Locally Advanced Cervical Cancer

Locally Advanced Cervical Cancer

Locally advanced cervical cancer (LACC) is defined as cancer that has not spread from the cervix to any other major organs and can be classified as stage 1B2 to 4A. Women with locally advanced cervical cancer have a higher rate of recurrence and worse survival than those with early-stage disease. After surgery alone, the rate of relapse is at least 30 percent, and five-year survival rates range from 80 percent for stage IB disease to 30 percent for stage III disease.

What is Cervical Cancer?

Cervical cancer is a malignant tumor of the cervix, which is the lowermost part of the uterus.

The most common cause of almost all cervical cancer cases is Human Papillomavirus (HPV), which is the most common sexually transmitted infection (STI). Many people with HPV do not develop any symptoms but can still infect others through sexual contact. HPV can cause warts in various parts of the body, including the genitals, or cervical cancer.

Signs and symptoms of locally advanced cervical cancer include, but are not limited to, a mass in the vaginal area, swelling of the legs as a result of enlarged lymph nodes, blockage in the urinary tract, irregular bleeding and discharge, and pain.

All women are at risk for cervical cancer, but it most often occurs in women over age 30.  Cervical cancer is highly preventable in most Western countries because of screening tests, such as a pap smear, and a vaccine to prevent HPV infections. When detected early, cervical cancer is highly treatable and associated with long-term survival and good quality of life.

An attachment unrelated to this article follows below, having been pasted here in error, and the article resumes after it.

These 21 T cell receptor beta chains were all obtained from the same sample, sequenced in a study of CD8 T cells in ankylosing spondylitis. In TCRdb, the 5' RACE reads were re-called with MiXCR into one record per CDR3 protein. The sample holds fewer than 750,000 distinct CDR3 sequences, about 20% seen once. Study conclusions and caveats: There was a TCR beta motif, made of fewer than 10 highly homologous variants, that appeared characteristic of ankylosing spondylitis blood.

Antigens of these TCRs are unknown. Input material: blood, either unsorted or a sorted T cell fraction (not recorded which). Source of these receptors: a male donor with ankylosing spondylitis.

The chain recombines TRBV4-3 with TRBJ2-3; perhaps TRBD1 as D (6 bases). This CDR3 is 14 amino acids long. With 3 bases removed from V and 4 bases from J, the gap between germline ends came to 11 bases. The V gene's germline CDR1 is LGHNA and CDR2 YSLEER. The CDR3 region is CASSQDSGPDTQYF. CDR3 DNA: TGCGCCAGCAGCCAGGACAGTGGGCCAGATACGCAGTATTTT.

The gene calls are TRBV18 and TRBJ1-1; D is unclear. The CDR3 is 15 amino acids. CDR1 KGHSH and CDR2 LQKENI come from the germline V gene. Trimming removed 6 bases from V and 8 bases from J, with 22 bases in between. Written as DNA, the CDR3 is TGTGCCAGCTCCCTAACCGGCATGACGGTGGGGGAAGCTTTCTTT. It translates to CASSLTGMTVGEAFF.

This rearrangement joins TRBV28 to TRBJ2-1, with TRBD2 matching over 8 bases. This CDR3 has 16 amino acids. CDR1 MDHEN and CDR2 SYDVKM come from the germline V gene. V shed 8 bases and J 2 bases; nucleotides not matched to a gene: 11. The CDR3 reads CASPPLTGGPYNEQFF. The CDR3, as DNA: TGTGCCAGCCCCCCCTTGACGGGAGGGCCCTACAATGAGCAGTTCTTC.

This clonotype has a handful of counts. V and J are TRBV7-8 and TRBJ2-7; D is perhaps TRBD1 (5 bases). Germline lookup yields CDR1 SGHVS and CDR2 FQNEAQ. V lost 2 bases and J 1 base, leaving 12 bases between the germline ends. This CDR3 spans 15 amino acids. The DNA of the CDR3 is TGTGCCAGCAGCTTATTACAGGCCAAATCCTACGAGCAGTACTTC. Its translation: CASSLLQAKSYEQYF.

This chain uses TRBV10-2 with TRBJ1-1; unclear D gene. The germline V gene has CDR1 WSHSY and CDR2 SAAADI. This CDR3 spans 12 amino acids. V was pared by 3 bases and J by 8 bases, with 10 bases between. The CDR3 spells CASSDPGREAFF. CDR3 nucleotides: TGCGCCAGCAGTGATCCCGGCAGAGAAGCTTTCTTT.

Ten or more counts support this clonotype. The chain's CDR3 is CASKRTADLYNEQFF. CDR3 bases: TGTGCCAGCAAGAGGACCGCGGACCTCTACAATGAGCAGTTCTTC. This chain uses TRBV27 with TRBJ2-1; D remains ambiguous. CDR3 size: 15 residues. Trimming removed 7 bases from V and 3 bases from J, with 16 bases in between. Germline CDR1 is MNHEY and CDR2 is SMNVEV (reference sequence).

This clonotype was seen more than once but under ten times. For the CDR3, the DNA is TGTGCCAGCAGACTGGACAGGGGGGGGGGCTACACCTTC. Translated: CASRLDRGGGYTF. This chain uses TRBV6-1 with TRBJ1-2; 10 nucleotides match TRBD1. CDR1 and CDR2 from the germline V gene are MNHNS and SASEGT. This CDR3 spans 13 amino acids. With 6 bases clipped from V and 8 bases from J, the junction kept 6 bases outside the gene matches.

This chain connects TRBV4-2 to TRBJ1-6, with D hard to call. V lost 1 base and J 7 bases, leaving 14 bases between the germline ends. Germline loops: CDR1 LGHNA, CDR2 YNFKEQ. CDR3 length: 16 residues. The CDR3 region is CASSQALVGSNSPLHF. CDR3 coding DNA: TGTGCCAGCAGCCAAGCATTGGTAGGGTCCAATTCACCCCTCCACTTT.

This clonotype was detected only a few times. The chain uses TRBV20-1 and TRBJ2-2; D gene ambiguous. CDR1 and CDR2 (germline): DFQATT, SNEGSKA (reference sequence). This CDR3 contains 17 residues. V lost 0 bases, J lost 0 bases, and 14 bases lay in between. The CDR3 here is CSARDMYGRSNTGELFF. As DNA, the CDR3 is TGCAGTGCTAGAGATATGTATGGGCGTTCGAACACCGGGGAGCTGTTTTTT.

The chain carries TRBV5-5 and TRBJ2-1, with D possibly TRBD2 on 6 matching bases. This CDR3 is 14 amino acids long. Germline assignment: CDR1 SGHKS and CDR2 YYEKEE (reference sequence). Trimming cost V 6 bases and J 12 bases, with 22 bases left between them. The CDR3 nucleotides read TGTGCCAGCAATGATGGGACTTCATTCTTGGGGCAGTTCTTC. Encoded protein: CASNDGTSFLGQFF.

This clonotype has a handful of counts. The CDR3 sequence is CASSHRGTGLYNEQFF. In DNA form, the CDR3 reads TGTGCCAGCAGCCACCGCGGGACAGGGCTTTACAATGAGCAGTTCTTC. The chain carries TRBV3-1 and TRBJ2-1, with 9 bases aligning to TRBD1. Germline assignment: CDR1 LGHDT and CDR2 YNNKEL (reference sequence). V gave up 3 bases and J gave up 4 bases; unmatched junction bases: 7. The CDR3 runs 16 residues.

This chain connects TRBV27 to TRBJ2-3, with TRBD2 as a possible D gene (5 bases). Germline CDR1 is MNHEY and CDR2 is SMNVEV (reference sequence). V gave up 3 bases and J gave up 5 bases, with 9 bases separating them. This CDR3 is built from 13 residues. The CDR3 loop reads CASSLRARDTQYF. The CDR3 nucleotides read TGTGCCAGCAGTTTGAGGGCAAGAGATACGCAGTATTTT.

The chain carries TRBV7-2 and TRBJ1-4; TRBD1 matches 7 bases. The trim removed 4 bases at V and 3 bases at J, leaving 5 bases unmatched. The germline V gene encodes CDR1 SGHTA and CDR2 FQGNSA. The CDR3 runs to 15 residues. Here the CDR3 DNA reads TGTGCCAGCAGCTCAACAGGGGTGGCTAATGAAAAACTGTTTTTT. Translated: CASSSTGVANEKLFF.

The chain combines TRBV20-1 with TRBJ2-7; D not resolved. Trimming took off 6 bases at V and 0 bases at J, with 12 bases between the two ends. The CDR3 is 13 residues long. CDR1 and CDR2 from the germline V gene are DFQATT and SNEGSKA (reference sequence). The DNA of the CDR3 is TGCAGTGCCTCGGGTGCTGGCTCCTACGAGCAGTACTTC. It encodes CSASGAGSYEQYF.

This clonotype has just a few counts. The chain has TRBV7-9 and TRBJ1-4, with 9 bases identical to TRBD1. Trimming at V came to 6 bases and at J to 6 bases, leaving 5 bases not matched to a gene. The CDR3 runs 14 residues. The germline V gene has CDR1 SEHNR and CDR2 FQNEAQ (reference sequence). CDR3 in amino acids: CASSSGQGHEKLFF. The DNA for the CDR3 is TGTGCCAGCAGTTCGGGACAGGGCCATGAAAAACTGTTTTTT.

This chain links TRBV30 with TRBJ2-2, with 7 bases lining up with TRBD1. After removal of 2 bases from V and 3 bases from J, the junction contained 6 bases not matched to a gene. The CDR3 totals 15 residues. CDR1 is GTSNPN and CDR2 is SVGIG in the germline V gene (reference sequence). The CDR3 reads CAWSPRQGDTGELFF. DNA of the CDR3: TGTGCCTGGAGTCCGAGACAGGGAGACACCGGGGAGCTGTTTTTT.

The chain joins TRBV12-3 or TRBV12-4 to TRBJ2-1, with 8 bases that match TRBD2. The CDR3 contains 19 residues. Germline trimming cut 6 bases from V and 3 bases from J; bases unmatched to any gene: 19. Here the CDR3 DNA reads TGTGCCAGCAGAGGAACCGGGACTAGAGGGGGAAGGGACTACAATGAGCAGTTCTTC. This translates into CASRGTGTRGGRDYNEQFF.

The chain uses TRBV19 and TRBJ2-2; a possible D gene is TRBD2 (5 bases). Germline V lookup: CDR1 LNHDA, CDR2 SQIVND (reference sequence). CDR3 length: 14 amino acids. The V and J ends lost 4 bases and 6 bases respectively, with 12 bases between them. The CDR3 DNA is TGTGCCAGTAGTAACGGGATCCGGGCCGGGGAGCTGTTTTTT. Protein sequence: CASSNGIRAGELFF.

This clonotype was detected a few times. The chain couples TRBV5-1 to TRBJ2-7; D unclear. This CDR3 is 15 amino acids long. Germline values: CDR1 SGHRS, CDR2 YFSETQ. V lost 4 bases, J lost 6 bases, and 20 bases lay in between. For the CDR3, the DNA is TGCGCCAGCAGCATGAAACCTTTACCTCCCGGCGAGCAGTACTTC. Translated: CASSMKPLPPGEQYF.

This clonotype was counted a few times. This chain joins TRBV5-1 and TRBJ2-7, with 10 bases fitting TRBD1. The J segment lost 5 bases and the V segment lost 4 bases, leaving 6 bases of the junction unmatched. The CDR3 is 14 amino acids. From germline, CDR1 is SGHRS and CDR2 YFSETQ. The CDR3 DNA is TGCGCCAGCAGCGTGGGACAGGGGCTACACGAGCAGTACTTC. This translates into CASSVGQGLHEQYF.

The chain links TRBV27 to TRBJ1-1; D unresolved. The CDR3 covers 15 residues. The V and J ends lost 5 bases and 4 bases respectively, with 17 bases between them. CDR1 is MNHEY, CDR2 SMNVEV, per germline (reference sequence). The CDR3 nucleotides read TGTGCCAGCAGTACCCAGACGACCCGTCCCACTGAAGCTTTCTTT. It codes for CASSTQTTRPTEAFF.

Locally Advanced Cervical Cancer Treatment

As with any cancer type, the stage of the disease determines the treatment method. In locally advanced cervical cancer, the cancer spreads outside the cervix, clinging to the pelvic side walls or causing swelling in the feet. Another symptom is blocking urine flow into the bladder when the tumor is against to the lower vagina.

Cervical cancer is a disease that usually spreads locally. It usually metastasizes through the lymph tract. Organ metastasis through the blood vessel is much less common.

The main treatment for early-stage cervical cancer is radical surgery or primary radiation depending on the patients’ general condition. Radiation therapy (RT) has been the main treatment option for locally advanced cervical cancer.

There are clinical trials studying drugs for cervical cancer.  Massive Bio can help you understand whether you would qualify for these trials. Please feel free to contact Massive Bio at 844-627-7246 or support@massivebio.com for more information about cervical cancer and its treatment options.

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